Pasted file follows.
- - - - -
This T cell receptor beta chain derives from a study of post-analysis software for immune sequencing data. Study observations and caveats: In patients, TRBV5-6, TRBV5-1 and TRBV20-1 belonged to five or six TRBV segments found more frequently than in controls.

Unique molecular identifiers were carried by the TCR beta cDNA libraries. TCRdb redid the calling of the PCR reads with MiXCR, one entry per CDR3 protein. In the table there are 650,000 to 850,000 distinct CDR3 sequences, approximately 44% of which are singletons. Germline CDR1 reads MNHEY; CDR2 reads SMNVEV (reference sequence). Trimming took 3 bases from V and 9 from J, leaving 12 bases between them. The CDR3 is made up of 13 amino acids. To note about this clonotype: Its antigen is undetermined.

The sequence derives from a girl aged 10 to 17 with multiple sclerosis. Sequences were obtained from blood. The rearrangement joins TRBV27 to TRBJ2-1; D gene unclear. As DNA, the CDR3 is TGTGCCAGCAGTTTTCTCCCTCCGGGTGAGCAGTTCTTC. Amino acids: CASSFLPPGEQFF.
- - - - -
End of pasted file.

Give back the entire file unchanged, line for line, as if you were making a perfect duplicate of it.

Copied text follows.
This T cell receptor beta chain derives from a study of post-analysis software for immune sequencing data. Study observations and caveats: In patients, TRBV5-6, TRBV5-1 and TRBV20-1 belonged to five or six TRBV segments found more frequently than in controls.

Unique molecular identifiers were carried by the TCR beta cDNA libraries. TCRdb redid the calling of the PCR reads with MiXCR, one entry per CDR3 protein. In the table there are 650,000 to 850,000 distinct CDR3 sequences, approximately 44% of which are singletons. Germline CDR1 reads MNHEY; CDR2 reads SMNVEV (reference sequence). Trimming took 3 bases from V and 9 from J, leaving 12 bases between them. The CDR3 is made up of 13 amino acids. To note about this clonotype: Its antigen is undetermined.

The sequence derives from a girl aged 10 to 17 with multiple sclerosis. Sequences were obtained from blood. The rearrangement joins TRBV27 to TRBJ2-1; D gene unclear. As DNA, the CDR3 is TGTGCCAGCAGTTTTCTCCCTCCGGGTGAGCAGTTCTTC. Amino acids: CASSFLPPGEQFF.